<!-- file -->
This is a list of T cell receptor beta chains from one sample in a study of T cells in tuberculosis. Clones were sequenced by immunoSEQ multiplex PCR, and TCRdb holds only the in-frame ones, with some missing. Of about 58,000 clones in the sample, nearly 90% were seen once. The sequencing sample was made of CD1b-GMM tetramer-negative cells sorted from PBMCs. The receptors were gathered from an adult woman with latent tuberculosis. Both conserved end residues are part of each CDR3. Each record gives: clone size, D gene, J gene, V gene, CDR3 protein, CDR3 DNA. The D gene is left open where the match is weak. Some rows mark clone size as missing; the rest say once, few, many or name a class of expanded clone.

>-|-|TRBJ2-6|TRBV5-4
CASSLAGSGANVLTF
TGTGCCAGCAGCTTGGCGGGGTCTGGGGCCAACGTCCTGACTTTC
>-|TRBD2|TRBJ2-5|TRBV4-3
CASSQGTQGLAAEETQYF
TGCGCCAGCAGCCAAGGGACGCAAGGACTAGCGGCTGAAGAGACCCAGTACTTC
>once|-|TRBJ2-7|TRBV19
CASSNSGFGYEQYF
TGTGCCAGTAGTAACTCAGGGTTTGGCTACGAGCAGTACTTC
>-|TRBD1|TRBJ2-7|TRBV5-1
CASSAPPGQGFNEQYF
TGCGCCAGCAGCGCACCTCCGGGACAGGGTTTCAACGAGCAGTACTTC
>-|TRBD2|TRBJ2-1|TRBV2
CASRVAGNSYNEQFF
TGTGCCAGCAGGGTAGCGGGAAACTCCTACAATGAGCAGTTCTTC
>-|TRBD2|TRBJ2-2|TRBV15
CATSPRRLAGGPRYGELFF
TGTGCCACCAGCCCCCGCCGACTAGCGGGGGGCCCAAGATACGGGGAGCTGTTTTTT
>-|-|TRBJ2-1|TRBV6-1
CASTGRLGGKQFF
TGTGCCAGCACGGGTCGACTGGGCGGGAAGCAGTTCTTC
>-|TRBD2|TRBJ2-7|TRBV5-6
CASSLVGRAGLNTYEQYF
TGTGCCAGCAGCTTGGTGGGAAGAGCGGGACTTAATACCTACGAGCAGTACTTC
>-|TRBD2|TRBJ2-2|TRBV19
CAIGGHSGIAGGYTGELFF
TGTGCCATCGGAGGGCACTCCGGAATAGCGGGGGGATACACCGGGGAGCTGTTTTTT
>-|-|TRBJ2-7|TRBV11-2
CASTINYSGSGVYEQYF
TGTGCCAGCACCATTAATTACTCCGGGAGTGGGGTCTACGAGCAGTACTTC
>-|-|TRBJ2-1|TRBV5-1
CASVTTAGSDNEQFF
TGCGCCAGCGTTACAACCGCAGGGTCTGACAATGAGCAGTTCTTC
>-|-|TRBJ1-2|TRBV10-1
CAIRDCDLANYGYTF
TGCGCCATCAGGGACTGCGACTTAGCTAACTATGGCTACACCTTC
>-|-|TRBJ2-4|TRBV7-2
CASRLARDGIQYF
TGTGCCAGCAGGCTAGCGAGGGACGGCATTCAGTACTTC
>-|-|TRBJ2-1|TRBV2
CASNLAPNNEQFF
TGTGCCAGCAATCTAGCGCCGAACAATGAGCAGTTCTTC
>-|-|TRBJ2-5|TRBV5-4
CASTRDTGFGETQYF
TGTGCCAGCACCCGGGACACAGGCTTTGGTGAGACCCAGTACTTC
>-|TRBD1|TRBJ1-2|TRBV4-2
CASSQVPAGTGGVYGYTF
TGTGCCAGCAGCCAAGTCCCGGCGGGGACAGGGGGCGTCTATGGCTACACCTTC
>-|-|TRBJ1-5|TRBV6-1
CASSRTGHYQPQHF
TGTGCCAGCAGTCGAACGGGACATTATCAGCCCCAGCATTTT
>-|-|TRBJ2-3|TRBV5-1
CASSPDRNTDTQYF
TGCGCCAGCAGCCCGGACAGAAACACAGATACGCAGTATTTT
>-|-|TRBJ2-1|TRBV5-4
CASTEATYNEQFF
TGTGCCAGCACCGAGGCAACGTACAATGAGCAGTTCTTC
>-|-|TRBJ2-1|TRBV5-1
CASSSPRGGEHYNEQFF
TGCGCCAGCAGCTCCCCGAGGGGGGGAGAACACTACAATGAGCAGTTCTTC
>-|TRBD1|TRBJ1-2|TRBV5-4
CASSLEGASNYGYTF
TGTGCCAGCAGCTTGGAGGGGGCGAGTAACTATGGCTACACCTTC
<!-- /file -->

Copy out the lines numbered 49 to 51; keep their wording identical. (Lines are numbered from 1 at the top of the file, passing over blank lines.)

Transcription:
TGTGCCAGCAGCCAAGTCCCGGCGGGGACAGGGGGCGTCTATGGCTACACCTTC
>-|-|TRBJ1-5|TRBV6-1
CASSRTGHYQPQHF